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Worth Repeating: Which Came First: Music or Language?

Editor’s Note:  Kimberly Sena Moore is a music therapist and good friend of PediaStaff.  Please enjoy her most recent post on her blog, Your Musical Self, on the Psychology Today website.
[Source: Psychology Today]

Which came first: language or music? Traditionally, music has been considered an evolutionary by-product of language. Language, after all, is one of the few skills we have that makes us uniquely human. Thus it has the more important evolutionary role. Music is just “auditory cheesecake.” Unimportant. Pretty little fluff. A misunderstood by-product.
But this tradition is changing. Researchers and authors like Daniel Levitin, Michael Thaut, Ian Cross, Silvia Bencivello, and David Huron are challenging our views of music’s role as an evolutionary adaptation. They have suggested—and provided preliminary evidence for—the theory that music is not an unnecessary by-product, but is instead a critical and core function of our brain. Consider the following:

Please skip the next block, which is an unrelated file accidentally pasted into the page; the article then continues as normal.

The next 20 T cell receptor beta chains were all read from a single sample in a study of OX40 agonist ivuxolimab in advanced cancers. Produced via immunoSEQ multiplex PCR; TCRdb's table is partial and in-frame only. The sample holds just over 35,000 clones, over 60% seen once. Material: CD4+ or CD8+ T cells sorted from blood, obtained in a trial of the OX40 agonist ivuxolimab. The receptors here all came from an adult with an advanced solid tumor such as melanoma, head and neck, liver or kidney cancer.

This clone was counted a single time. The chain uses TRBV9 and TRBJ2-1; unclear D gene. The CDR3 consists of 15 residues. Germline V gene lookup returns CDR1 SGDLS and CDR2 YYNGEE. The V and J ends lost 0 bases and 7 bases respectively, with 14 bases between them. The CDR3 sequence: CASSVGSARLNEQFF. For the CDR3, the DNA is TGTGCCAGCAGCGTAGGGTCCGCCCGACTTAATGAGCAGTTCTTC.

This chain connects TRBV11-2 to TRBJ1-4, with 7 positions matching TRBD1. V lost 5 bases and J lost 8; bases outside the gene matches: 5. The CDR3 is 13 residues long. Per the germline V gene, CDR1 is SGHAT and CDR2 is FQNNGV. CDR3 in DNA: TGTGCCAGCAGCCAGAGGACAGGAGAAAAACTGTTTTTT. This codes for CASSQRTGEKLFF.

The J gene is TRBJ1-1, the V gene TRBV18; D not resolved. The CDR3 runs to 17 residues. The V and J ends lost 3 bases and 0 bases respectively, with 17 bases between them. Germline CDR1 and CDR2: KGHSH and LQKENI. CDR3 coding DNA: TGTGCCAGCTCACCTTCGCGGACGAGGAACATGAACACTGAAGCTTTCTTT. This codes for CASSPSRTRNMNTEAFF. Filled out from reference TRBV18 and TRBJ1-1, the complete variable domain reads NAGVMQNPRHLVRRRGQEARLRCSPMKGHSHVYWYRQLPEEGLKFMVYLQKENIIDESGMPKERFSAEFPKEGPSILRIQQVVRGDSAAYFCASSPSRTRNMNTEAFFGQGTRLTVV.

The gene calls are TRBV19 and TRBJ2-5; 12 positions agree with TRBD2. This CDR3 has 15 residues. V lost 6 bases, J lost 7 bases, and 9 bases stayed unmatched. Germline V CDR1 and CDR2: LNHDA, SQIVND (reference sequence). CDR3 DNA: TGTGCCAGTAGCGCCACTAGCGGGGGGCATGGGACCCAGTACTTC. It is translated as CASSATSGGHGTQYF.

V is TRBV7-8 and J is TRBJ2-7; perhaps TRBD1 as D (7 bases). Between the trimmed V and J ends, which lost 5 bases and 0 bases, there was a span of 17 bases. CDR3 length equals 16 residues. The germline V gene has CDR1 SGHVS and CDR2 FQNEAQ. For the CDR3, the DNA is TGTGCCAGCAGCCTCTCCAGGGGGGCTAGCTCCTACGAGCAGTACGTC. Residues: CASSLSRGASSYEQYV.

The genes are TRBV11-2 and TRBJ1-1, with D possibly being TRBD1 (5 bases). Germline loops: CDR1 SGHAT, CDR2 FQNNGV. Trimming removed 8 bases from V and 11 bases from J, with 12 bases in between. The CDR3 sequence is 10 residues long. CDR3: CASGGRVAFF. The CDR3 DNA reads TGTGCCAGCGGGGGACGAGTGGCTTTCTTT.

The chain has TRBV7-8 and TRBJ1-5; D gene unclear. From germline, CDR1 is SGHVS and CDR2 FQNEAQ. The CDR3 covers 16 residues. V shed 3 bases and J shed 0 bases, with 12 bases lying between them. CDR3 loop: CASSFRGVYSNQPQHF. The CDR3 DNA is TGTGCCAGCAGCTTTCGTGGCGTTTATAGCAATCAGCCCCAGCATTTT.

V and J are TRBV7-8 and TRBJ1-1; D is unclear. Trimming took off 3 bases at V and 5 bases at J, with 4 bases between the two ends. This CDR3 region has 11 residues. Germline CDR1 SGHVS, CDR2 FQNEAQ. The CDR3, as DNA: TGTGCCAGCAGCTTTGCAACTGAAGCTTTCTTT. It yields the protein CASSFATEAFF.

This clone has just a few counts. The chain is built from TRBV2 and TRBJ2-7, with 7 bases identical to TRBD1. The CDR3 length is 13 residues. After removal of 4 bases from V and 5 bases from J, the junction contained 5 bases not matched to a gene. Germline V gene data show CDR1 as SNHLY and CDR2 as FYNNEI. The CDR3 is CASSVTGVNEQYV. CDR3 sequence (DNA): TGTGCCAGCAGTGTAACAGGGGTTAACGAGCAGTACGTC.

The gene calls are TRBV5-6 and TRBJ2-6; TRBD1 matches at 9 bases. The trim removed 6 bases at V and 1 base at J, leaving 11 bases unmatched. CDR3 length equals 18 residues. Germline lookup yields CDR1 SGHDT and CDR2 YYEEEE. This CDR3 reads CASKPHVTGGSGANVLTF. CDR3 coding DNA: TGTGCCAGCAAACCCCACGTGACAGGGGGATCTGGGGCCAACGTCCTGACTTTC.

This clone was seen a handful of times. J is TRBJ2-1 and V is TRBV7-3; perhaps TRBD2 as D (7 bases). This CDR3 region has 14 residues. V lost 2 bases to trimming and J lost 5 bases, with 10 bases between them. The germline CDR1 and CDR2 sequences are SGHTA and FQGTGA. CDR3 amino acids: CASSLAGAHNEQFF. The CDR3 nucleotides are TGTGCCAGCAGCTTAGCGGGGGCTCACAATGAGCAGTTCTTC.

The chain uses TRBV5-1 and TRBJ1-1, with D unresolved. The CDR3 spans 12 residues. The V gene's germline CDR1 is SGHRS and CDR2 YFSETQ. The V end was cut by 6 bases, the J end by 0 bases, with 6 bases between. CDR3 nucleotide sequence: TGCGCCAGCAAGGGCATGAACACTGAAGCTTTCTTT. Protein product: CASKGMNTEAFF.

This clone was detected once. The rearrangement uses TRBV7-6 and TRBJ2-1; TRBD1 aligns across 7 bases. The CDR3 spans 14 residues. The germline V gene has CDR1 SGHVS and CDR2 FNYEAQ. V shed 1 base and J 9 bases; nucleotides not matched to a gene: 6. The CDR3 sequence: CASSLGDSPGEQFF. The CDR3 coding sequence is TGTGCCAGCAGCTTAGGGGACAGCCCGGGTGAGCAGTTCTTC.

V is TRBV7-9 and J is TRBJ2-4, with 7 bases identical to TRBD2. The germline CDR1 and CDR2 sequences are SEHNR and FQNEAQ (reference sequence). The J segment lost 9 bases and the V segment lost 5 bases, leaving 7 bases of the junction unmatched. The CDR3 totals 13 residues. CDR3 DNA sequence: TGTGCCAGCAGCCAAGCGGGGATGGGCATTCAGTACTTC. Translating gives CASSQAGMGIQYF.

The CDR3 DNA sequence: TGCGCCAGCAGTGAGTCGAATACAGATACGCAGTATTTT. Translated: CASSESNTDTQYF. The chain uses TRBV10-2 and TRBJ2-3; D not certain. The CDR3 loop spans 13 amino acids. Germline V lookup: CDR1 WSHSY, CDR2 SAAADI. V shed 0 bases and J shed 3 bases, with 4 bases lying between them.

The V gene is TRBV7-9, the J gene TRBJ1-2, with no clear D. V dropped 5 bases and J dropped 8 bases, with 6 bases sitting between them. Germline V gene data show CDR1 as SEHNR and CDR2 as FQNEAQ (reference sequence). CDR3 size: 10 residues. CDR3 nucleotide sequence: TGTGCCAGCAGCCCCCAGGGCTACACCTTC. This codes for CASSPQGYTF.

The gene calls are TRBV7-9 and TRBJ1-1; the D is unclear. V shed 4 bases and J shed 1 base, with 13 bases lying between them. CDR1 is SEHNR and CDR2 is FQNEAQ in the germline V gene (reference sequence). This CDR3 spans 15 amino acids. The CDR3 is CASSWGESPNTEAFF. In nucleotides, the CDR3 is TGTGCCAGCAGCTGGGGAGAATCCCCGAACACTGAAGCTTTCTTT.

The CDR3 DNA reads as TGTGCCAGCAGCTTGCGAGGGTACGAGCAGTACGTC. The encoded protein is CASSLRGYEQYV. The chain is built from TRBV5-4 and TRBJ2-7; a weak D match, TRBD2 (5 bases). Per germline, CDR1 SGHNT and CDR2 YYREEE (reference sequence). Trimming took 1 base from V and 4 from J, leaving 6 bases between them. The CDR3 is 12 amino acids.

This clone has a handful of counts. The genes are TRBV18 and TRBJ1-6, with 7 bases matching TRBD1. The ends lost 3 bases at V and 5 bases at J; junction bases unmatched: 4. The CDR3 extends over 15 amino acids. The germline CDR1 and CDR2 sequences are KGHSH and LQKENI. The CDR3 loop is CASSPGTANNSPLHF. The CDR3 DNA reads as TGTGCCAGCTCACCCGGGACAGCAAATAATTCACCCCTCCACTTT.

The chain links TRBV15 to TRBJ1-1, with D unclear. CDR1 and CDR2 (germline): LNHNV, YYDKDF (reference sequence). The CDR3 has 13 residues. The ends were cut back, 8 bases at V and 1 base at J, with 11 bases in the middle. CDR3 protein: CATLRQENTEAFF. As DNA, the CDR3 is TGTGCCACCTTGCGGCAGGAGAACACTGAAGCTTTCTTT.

• The modern human brain came into being 50,000 to 100,000 years ago. There is archaeological evidence—cave drawings, artistic weaponry, sculptures—that are

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